by caryn (10149 Posts), Mon Jun 29, 2009 04:34 am
...The risk of pre-eclampsia was 4.1% in the first pregnancy and 1.7% in later pregnancies overall. However, the risk was 14.7% in the second pregnancy for women who had had pre-eclampsia in their first pregnancy and 31.9% for women who had had pre-eclampsia in the previous two pregnancies. The risk for multiparous women without a history of pre-eclampsia was around 1%. The incidence of pre-eclampsia associated with delivery before 34 weeks' gestation was 0.42% in primiparous women, 0.11% in multiparous women without a history of pre-eclampsia, and 6.8% and 12.5% in women who had had one or two previous pregnancies affected, respectively. The proportion of women who went on to have a further pregnancy was 4-5% lower after having a pregnancy with any pre-eclampsia but over 10% lower if pre-eclampsia was associated with very preterm delivery... Findings are consistent with the existence of two distinct conditions: a severe recurrent early onset type affected by chronic factors, genetic or environmental, and a milder sporadic form affected by transient factors.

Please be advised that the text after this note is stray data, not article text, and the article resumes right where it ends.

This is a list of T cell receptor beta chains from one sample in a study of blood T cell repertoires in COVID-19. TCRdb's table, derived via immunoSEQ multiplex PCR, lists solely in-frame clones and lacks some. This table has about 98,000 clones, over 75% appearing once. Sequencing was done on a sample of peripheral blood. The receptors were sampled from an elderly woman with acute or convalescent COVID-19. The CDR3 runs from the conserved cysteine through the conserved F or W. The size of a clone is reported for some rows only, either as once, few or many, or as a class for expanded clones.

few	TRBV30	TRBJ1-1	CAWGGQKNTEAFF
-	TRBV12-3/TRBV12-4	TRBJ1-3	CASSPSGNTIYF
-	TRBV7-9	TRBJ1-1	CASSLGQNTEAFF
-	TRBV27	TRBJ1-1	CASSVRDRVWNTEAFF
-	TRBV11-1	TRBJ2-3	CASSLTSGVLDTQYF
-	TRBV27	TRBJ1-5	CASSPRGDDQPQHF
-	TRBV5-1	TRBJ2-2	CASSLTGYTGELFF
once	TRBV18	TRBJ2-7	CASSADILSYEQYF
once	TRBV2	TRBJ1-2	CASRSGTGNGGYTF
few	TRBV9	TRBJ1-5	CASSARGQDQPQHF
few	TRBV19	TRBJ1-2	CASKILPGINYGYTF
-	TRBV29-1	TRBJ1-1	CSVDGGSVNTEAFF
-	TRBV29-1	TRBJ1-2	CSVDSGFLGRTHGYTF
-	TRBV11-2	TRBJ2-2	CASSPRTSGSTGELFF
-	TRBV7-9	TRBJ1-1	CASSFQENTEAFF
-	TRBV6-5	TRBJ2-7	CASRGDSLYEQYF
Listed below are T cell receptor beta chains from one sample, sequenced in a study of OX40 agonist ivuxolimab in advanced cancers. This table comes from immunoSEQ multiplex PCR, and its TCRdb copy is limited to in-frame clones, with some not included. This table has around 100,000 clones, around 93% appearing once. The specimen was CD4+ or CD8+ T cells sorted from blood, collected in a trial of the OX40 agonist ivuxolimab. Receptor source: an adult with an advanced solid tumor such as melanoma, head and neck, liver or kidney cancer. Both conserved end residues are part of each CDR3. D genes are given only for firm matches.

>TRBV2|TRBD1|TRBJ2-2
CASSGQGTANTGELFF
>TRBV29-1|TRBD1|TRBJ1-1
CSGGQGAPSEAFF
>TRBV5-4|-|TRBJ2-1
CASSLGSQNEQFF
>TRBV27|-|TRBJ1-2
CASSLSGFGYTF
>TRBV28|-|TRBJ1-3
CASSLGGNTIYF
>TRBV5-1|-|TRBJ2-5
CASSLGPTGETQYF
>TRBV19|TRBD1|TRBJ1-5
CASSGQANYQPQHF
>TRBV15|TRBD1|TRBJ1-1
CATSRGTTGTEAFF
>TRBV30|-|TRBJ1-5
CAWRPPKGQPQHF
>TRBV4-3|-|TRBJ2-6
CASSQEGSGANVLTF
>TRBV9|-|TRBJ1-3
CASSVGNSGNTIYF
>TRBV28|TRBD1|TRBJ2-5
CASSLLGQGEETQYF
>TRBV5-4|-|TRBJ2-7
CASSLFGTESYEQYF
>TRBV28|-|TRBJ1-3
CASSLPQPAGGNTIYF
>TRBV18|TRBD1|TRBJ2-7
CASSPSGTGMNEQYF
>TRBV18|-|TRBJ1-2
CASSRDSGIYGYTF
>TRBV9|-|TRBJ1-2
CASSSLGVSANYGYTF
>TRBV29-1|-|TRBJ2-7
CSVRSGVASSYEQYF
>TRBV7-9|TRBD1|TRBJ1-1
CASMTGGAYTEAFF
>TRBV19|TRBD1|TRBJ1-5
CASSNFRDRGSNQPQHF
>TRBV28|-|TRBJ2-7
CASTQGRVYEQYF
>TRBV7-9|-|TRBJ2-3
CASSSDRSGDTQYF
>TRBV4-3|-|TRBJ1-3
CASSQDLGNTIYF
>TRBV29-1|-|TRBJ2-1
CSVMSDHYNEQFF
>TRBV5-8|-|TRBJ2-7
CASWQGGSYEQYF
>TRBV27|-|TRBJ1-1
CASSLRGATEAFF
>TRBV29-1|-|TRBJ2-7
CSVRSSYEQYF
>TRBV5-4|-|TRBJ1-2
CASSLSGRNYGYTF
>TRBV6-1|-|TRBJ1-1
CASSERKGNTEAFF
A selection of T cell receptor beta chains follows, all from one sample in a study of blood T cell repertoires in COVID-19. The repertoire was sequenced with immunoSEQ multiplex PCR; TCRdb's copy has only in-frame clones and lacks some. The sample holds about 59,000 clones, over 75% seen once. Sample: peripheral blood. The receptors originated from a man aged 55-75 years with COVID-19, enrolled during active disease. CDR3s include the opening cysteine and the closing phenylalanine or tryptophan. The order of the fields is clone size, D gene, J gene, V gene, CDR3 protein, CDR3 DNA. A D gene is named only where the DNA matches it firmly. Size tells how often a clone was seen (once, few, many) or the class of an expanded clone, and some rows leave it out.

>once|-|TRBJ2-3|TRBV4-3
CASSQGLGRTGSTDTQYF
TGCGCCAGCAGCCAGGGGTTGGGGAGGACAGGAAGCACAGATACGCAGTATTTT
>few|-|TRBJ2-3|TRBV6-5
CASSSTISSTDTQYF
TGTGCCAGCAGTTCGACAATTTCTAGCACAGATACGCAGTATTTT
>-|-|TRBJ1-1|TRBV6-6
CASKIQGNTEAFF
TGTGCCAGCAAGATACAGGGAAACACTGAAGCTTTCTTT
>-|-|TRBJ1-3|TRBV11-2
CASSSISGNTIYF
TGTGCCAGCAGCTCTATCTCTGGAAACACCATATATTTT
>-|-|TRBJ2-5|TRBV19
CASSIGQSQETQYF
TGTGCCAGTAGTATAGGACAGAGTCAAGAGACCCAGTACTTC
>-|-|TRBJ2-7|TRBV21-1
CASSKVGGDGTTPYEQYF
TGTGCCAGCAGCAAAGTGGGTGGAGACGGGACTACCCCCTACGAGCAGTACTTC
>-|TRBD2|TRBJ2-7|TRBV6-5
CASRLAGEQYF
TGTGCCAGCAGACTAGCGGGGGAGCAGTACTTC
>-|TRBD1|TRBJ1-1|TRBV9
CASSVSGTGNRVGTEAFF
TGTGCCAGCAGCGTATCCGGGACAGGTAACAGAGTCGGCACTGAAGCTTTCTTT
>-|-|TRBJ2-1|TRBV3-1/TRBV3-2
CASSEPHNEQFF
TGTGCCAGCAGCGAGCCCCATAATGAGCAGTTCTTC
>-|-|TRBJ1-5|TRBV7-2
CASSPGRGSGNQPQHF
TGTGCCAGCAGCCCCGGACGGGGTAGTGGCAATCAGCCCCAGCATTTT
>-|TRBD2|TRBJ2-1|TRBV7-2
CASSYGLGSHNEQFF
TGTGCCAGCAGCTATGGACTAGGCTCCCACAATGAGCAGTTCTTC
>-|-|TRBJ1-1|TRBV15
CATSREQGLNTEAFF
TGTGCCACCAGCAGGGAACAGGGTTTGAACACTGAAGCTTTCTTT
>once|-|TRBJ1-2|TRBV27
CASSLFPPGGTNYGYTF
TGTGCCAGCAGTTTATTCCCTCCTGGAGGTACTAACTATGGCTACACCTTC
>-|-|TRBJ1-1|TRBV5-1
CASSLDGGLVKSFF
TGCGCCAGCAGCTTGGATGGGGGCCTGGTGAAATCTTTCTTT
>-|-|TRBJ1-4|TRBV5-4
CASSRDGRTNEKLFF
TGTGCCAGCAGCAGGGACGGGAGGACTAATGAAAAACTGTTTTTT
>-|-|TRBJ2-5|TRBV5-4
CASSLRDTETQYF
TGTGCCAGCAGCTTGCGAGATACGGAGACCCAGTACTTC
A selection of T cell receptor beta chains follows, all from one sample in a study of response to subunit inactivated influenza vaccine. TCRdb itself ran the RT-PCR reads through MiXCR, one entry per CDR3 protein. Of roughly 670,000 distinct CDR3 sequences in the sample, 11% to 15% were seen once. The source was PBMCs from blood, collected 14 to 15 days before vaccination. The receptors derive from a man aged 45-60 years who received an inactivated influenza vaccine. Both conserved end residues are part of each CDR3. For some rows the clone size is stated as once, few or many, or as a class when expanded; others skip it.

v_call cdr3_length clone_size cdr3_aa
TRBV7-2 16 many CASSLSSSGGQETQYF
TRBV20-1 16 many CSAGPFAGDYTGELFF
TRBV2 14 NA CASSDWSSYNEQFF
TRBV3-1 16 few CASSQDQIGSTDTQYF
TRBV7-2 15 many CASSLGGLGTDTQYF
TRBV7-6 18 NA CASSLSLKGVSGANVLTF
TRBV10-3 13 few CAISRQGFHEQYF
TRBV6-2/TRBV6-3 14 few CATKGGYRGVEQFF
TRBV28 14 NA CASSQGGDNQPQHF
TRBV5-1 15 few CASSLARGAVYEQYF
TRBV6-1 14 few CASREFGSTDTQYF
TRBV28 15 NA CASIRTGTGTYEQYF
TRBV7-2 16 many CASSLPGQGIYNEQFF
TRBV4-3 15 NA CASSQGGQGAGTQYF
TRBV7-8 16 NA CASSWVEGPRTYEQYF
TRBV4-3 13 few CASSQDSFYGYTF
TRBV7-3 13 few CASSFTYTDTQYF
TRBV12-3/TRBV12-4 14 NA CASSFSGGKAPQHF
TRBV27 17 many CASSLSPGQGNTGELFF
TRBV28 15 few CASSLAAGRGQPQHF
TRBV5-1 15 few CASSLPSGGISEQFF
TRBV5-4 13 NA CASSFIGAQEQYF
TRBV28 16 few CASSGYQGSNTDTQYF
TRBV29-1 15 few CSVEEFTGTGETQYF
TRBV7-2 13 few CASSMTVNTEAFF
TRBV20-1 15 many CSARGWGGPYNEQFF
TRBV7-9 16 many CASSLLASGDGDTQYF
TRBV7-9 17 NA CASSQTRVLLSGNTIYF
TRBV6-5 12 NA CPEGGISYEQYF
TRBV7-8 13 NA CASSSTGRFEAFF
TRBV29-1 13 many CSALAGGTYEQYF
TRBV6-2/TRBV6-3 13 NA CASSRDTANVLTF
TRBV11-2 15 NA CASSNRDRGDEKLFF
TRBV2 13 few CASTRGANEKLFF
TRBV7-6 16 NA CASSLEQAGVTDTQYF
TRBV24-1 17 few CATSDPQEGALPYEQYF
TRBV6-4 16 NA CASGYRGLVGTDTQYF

So if you delivered before 34 weeks, you're one in about two hundred, and you're 10% less likely to have another pregnancy than someone without that history. That last bit is probably both because you and your partner are scared sh*tless *and* because some preeclamptics develop immune responses to subsequent pregnancies that interfere with placentation enough that subsequent pregnancies miscarry.
If you want to read the full text of the study, it is linked from the abstract, to the right of the journal's name, in a box reading "full text -- free".
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